One particular therapist gave us a book called, “Don’t Sweat The Small Stuff (And It’s All Small Stuff)” by: Richard Carlson. This book was very helpful as was one of a more religious nature called, “The Peace Giver: How Christ Offers To Heal Our Hearts And Homes” by: James L. Ferrell. With the exception of the scriptures, I’ve never seen a book have such a positive effect on a marriage as this one had on ours. “The Five Love Languages” by: Gary Chapman is also excellent! 

Each and every time that we’d get through the rough or rocky patches of our married-life, we could look back and realize that what used to be so important to us had now come into full perspective. And that’s the point, when you hold a pebble up-close to your eyes, it looks like a mountain. When viewed in its true perspective, it’s only a pebble in the grand scheme of things.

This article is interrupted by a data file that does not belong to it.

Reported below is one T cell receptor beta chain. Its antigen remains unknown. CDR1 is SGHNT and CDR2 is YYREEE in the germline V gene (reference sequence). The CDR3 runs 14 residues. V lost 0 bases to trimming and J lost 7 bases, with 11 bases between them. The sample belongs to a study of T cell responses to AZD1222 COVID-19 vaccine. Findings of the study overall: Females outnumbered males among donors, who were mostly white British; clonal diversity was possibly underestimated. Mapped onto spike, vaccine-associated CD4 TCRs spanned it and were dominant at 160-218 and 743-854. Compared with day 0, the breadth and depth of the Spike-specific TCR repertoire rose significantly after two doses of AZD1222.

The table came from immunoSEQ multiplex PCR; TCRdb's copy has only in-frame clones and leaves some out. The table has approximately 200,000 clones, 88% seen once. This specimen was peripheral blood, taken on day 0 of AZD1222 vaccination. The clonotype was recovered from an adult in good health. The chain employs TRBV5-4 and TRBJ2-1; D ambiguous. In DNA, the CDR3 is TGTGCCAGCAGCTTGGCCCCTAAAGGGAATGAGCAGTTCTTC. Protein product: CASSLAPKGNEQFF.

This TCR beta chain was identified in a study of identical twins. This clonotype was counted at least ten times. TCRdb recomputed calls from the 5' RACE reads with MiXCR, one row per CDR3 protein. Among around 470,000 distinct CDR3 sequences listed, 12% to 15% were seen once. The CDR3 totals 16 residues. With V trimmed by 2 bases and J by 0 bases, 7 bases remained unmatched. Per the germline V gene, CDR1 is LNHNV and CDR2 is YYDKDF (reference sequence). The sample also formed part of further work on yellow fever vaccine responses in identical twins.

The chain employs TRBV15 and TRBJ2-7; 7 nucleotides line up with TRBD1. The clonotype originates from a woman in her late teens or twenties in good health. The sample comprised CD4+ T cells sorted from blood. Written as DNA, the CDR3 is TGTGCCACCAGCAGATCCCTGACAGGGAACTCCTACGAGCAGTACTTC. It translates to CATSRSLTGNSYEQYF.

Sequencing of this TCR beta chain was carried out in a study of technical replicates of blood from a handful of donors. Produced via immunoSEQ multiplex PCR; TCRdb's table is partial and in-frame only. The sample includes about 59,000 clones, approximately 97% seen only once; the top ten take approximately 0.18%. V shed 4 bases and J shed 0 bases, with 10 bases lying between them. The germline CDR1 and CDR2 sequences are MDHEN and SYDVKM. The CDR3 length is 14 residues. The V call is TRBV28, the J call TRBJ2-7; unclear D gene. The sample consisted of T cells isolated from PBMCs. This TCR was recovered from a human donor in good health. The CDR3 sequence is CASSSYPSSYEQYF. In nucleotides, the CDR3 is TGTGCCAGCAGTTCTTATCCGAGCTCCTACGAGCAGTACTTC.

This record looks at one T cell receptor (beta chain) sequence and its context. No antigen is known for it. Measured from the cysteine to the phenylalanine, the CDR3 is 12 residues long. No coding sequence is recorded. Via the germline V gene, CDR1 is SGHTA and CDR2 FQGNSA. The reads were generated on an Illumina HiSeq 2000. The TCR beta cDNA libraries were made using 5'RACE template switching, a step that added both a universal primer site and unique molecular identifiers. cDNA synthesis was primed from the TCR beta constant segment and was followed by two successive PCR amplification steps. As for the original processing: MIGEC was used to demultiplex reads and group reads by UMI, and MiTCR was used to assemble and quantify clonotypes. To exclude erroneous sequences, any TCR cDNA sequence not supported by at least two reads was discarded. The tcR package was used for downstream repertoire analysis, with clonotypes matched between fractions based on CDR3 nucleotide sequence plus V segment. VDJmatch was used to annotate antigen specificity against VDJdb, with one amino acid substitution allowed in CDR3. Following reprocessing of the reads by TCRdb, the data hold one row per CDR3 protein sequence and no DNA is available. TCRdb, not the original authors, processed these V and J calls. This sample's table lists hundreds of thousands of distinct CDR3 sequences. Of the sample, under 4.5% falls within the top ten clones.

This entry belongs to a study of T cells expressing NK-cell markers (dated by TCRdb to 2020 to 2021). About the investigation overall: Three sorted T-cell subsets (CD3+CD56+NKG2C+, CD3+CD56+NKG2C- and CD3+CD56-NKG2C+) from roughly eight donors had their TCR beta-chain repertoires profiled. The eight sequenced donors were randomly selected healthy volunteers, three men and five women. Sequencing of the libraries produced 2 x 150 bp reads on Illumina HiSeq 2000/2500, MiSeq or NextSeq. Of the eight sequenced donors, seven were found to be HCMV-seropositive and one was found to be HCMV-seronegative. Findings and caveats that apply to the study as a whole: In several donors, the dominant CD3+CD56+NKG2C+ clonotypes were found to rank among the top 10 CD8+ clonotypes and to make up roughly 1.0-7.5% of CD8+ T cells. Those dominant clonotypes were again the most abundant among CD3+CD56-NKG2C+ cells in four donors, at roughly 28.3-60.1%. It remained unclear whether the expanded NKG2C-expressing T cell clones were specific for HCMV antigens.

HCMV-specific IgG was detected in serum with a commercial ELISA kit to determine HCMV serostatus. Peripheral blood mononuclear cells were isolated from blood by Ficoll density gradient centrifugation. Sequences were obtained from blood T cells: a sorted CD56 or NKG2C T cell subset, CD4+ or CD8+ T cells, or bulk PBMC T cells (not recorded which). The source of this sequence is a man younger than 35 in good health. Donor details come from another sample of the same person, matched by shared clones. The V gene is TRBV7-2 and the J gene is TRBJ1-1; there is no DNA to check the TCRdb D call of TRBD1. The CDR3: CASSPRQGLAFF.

3. Men And Women Are Very Different From Each Other – In February of 1996, I put my musical career on hold to go serve the Lord on a mission. I was called to serve for two years in the Chile, Santiago North Mission of The Church of Jesus Christ of Latter-day Saints. I was single at the time and had long looked forward to the opportunity of serving a full-time mission for my church. While in the Missionary Training Center (MTC) in Provo, UT, I studied Spanish for two months. I was put in a companionship with two other missionaries. I was also asked to be the assistant to the president of my branch the very first week I was in the MTC. While visiting one-on-one with my president one day, President Sparks gave me some pretty wise counsel. He said, “During your mission you will have many different missionary companions. Each one of them will be different from the other.” He then paused and said, “No matter how weird or how strange your strangest companion is, he won’t compare to the one that you marry, because she is a member of the opposite sex.” I never forgot his counsel and he was absolutely, 100% correct. If I can add another book suggestion to the list for serious couples, it would be the classic, best-selling book, “Men Are From Mars, Women Are From Venus” by: Dr John Gray. This has been a great guide for me as I’ve learned countless other great tips for creating a lasting relationship. I highly recommend it to all couples.